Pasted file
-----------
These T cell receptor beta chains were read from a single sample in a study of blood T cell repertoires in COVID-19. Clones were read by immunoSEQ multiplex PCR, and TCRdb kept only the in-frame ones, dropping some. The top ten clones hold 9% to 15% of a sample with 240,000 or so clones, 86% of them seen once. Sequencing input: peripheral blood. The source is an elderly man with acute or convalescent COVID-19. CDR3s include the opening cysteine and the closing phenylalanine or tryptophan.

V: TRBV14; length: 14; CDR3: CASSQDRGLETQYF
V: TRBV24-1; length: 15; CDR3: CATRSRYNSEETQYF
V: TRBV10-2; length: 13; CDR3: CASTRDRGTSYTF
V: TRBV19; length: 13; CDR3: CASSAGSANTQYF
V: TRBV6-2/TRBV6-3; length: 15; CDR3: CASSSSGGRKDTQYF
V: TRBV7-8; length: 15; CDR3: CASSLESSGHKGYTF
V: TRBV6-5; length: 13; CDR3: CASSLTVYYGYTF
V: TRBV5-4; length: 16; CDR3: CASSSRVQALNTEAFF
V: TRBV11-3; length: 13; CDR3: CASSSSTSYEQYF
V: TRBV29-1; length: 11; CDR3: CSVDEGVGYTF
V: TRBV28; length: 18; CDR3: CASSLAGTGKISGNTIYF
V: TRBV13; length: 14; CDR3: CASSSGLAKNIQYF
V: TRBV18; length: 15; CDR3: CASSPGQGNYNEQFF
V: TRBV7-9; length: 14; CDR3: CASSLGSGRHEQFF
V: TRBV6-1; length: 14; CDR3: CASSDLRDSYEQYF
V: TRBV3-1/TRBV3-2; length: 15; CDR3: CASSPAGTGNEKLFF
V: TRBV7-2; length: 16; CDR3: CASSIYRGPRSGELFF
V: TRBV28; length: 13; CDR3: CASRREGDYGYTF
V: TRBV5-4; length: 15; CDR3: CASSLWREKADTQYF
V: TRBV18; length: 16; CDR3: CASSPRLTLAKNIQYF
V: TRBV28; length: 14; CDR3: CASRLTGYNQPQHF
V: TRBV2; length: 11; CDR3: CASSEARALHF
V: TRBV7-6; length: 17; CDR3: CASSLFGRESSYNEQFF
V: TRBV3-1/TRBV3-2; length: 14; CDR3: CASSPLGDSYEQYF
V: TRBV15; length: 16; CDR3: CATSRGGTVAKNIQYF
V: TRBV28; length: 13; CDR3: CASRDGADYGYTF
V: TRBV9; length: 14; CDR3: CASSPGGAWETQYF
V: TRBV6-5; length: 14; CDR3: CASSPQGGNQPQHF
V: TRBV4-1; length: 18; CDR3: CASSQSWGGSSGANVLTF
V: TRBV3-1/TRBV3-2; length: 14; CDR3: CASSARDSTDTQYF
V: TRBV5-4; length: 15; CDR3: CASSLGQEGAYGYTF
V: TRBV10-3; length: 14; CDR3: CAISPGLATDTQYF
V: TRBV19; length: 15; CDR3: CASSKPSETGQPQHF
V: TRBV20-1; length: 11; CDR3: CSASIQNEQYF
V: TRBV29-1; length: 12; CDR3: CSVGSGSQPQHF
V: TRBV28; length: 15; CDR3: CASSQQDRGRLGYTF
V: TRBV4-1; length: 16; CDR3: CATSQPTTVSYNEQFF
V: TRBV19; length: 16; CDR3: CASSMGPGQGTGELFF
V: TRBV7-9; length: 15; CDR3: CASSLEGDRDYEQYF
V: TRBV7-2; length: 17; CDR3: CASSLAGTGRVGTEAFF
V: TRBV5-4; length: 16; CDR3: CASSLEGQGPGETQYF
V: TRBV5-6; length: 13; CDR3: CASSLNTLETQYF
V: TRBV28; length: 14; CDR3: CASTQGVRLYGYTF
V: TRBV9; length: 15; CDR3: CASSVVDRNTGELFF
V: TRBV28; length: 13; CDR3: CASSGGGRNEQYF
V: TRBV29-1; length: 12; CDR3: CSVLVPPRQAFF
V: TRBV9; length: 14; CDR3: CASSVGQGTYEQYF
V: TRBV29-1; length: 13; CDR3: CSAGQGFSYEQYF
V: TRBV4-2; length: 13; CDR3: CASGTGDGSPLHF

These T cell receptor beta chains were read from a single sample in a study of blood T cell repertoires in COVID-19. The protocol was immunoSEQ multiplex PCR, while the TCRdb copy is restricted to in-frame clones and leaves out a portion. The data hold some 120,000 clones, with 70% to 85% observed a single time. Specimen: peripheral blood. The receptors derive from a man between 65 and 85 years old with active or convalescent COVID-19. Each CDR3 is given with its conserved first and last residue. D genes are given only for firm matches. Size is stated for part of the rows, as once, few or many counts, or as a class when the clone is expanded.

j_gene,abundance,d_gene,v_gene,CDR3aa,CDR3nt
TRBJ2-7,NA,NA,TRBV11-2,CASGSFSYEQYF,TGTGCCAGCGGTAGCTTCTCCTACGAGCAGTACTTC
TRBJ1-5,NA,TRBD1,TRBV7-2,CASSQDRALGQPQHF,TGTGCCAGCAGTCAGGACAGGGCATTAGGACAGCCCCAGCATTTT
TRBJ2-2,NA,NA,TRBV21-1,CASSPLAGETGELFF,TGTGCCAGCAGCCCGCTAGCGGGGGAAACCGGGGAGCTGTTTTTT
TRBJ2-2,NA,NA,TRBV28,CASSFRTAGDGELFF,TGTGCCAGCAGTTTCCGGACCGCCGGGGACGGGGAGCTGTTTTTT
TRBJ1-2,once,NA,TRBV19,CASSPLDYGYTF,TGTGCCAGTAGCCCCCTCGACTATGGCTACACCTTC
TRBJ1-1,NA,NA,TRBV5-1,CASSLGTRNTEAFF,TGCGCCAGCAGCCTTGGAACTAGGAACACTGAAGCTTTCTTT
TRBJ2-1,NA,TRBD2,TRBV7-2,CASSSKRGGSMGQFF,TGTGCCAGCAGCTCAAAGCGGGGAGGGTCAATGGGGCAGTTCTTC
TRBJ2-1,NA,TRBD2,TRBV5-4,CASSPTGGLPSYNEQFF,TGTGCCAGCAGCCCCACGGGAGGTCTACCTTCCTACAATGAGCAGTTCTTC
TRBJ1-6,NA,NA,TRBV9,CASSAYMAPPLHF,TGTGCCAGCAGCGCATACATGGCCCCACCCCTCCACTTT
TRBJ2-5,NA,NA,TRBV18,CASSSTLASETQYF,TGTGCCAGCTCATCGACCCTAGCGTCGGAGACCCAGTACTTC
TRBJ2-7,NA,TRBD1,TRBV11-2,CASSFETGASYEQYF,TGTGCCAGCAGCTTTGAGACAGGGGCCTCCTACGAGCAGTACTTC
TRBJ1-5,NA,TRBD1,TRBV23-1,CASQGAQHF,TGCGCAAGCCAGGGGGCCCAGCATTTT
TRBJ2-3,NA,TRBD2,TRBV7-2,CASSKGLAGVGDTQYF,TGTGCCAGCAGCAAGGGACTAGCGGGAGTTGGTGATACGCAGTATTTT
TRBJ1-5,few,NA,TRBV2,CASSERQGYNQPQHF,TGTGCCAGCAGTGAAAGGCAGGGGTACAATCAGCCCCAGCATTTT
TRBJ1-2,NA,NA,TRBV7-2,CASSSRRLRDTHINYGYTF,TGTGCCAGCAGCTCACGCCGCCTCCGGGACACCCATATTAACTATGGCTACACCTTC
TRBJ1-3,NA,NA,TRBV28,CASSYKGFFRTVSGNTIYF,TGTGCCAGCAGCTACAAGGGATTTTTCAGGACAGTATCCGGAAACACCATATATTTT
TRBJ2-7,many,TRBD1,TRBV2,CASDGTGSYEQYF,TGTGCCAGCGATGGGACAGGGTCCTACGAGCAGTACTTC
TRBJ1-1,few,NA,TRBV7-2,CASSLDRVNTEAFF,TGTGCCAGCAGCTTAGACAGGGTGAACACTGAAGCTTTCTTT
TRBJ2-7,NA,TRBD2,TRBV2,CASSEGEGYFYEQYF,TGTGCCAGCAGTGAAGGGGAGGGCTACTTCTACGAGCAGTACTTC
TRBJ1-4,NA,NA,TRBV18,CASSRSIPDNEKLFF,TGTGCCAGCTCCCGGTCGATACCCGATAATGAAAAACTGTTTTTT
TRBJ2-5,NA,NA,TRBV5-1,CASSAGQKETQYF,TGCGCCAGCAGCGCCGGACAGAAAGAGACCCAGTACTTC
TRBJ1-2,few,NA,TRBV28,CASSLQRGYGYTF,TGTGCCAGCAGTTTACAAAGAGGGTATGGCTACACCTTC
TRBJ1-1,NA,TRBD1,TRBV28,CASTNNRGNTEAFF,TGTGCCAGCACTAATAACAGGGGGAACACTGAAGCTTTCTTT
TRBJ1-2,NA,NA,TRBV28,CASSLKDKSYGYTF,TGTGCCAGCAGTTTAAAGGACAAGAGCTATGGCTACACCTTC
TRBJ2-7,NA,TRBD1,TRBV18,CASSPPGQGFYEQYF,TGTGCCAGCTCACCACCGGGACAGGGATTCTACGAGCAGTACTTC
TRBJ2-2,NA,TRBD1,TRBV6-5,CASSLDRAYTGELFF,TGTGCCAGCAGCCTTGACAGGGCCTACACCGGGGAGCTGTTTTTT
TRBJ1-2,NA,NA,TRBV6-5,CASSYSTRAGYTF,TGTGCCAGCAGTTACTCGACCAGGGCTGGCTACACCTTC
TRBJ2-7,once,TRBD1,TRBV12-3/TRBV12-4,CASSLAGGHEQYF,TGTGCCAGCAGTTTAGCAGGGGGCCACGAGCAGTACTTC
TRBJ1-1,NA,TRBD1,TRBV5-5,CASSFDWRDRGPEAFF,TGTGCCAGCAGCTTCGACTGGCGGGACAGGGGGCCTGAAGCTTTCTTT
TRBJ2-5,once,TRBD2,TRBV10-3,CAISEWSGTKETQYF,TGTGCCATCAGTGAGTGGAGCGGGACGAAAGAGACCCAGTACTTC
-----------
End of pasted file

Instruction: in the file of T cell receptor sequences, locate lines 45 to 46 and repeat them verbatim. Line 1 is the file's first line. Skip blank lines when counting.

V: TRBV9; length: 15; CDR3: CASSVVDRNTGELFF
V: TRBV28; length: 13; CDR3: CASSGGGRNEQYF